A group of amateur archaeologists—aided by caving expert group Sotterranei di Roma (Underground Rome)—are using remote-controlled robots, 3D scanners, and lasers to map ancient Roman aqueducts that had once provided the city with fresh water.
Thomas Ashby, a British topographer and archaeologist who explored the aqueducts before and after the First World War originally created the maps of the tunnels which the team is now working off of, according to The Telegraph.
The team is using 3D scanners mounted on tripods to produce images of the inside of the tunnels, and laser "rangefinders" to measure the size, direction, and elevation of the tunnels.
A six-wheeled "archeo-robot" is used to navigate along passageways which are too small or dangerous for the team members to enter.
The remote-controlled robot is equipped with two computers, three high-definition cameras, and laser sensors.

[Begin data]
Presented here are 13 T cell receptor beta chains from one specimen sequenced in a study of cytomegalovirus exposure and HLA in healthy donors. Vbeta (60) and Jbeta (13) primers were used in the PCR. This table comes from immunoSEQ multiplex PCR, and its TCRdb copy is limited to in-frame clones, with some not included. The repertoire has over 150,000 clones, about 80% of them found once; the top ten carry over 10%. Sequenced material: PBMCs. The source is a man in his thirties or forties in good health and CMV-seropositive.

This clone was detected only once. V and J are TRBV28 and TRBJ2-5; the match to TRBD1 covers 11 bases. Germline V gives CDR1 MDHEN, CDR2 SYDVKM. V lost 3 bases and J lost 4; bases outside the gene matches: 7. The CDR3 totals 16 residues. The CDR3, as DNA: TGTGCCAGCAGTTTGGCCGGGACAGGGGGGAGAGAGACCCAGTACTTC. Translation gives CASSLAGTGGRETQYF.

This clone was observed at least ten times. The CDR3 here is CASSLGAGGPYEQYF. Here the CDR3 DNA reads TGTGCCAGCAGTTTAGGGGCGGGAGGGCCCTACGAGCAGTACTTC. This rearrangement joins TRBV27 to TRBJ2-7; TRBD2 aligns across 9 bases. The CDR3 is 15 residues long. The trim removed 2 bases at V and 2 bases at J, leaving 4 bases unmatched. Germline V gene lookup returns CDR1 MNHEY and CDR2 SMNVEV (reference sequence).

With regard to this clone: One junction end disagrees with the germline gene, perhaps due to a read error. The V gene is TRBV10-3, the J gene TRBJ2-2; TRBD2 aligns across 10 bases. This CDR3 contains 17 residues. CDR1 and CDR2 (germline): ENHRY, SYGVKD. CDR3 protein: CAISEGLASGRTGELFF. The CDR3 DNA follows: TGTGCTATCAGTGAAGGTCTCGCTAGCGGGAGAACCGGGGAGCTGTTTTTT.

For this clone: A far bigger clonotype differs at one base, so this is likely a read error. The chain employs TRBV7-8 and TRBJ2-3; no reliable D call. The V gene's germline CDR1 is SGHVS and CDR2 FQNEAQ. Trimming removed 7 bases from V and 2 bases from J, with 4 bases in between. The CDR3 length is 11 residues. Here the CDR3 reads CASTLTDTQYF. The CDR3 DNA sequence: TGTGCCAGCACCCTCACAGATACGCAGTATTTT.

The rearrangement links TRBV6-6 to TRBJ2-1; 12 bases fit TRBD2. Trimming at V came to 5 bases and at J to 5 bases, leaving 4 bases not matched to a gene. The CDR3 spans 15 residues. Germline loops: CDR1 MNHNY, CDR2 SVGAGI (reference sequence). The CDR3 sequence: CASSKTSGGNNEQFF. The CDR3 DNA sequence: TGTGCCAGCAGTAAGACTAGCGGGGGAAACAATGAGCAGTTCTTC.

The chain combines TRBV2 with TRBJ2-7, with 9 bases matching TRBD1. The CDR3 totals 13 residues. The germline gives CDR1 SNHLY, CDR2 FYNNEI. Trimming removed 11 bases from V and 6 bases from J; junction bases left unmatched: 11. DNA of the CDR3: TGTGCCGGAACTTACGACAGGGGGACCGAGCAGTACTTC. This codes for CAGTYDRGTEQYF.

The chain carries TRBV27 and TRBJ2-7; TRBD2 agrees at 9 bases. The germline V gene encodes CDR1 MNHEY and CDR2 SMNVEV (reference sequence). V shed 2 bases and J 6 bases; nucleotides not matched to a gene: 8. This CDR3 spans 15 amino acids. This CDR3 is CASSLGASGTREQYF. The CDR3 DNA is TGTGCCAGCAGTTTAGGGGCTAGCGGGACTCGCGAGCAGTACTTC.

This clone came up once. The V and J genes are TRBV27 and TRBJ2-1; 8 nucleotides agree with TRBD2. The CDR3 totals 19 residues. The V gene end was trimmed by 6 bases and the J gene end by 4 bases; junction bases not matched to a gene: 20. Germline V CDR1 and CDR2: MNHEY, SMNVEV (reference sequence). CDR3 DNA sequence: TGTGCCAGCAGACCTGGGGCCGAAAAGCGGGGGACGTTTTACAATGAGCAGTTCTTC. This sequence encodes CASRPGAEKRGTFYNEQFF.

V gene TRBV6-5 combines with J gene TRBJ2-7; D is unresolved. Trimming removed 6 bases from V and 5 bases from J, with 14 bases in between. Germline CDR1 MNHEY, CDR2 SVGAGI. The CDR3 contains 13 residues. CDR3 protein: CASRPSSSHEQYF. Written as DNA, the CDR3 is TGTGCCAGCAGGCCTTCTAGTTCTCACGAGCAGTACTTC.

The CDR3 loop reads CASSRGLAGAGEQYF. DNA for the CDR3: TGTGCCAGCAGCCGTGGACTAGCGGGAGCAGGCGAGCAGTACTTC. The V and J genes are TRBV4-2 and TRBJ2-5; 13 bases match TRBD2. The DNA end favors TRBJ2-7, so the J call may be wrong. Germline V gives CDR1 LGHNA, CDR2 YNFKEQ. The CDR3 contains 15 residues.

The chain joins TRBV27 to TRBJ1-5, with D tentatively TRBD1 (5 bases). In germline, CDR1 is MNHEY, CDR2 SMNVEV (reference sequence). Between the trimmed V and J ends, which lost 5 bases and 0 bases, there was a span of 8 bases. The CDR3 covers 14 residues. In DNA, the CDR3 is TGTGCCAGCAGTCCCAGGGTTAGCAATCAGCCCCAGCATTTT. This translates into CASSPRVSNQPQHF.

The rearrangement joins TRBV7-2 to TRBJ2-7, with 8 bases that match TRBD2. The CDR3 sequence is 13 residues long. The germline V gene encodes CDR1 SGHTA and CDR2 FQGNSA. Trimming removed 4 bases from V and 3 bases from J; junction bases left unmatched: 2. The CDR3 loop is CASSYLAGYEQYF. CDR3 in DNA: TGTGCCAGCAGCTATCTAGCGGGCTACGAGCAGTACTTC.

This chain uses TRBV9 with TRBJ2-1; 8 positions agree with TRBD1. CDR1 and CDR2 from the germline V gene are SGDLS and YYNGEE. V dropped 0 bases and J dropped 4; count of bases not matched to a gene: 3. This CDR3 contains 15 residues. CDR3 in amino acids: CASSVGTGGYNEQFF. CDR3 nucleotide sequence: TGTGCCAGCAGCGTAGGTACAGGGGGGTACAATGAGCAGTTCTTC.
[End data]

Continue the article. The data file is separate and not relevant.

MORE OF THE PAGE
"It's not very nice down there and there's often a build-up of gases, so robots are ideal," said Christopher Smith, the director of the British School at Rome, an archaeological research institute established in 1901.
"They're very good for getting into difficult underground areas. There are miles and miles of tunnels beneath sites like the Colosseum, for instance, much of which we know very little about."
The Aqua Claudio aqueduct, which is one of the tunnels being mapped by the team, began construction in 38 AD and ran for approximately 45-55 miles from the mountains beyond the modern towns of Tivoli and Frascati.
Aqueducts such as this one used gravity to provide water and can be seen from Germany to North Africa, or what once constituted the land occupied by the ancient Roman Empire.